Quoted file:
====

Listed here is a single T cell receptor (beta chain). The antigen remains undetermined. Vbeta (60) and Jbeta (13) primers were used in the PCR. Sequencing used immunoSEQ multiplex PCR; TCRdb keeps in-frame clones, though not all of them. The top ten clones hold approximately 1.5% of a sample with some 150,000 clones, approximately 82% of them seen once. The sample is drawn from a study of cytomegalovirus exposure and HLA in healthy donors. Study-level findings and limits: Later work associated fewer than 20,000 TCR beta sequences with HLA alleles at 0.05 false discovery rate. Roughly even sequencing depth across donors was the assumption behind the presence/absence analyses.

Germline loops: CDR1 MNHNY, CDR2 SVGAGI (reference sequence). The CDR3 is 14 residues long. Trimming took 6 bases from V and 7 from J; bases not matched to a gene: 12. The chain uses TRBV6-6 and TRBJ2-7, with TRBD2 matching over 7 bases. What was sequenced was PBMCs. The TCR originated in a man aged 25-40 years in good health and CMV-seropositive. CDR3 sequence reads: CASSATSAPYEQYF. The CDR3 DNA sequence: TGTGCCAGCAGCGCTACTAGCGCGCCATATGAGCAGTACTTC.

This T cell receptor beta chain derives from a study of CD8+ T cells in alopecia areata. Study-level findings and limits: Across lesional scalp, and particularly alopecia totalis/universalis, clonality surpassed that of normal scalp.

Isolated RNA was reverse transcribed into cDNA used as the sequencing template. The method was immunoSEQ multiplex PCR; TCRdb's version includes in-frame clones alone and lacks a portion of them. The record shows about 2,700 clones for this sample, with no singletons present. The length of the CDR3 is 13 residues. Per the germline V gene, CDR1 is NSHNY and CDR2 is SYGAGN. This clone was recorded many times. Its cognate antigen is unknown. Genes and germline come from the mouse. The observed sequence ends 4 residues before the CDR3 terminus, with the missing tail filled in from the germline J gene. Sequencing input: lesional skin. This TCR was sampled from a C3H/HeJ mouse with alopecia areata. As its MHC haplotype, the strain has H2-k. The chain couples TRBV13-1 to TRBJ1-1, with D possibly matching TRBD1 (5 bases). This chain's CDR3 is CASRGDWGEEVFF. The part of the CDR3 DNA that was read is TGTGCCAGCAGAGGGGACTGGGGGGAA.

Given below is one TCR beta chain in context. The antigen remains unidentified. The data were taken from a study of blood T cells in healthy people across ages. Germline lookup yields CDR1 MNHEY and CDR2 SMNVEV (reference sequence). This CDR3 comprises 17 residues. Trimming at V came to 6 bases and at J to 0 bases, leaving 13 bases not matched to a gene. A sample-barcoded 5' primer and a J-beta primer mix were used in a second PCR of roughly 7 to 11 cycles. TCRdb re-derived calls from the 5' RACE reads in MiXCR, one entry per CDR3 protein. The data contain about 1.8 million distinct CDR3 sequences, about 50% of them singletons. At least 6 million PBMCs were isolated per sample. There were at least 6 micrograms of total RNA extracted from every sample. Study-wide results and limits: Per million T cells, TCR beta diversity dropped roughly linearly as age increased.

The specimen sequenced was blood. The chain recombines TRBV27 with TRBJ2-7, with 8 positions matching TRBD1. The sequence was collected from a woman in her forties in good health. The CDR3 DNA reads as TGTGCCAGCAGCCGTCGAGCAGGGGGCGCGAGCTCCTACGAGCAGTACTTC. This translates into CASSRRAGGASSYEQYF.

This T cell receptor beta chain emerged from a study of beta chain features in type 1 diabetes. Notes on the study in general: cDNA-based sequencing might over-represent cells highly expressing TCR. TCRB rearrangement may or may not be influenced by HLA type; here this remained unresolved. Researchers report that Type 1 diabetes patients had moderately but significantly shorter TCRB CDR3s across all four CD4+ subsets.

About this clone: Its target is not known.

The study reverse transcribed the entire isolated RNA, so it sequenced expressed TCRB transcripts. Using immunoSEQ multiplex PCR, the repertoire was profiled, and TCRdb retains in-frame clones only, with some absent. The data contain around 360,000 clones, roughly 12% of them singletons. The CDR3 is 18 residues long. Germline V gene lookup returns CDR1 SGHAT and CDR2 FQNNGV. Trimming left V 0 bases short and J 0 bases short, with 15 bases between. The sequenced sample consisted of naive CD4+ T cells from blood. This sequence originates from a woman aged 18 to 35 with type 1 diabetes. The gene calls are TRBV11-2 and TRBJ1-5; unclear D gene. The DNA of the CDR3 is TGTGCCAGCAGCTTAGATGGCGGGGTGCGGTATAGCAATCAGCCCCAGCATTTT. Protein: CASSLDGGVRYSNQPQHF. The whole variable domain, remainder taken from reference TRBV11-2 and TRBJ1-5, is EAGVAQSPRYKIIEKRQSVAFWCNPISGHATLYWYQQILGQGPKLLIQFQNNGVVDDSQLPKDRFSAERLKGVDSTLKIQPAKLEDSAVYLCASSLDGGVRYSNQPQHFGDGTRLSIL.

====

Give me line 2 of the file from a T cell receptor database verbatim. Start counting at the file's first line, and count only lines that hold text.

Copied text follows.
Germline loops: CDR1 MNHNY, CDR2 SVGAGI (reference sequence). The CDR3 is 14 residues long. Trimming took 6 bases from V and 7 from J; bases not matched to a gene: 12. The chain uses TRBV6-6 and TRBJ2-7, with TRBD2 matching over 7 bases. What was sequenced was PBMCs. The TCR originated in a man aged 25-40 years in good health and CMV-seropositive. CDR3 sequence reads: CASSATSAPYEQYF. The CDR3 DNA sequence: TGTGCCAGCAGCGCTACTAGCGCGCCATATGAGCAGTACTTC.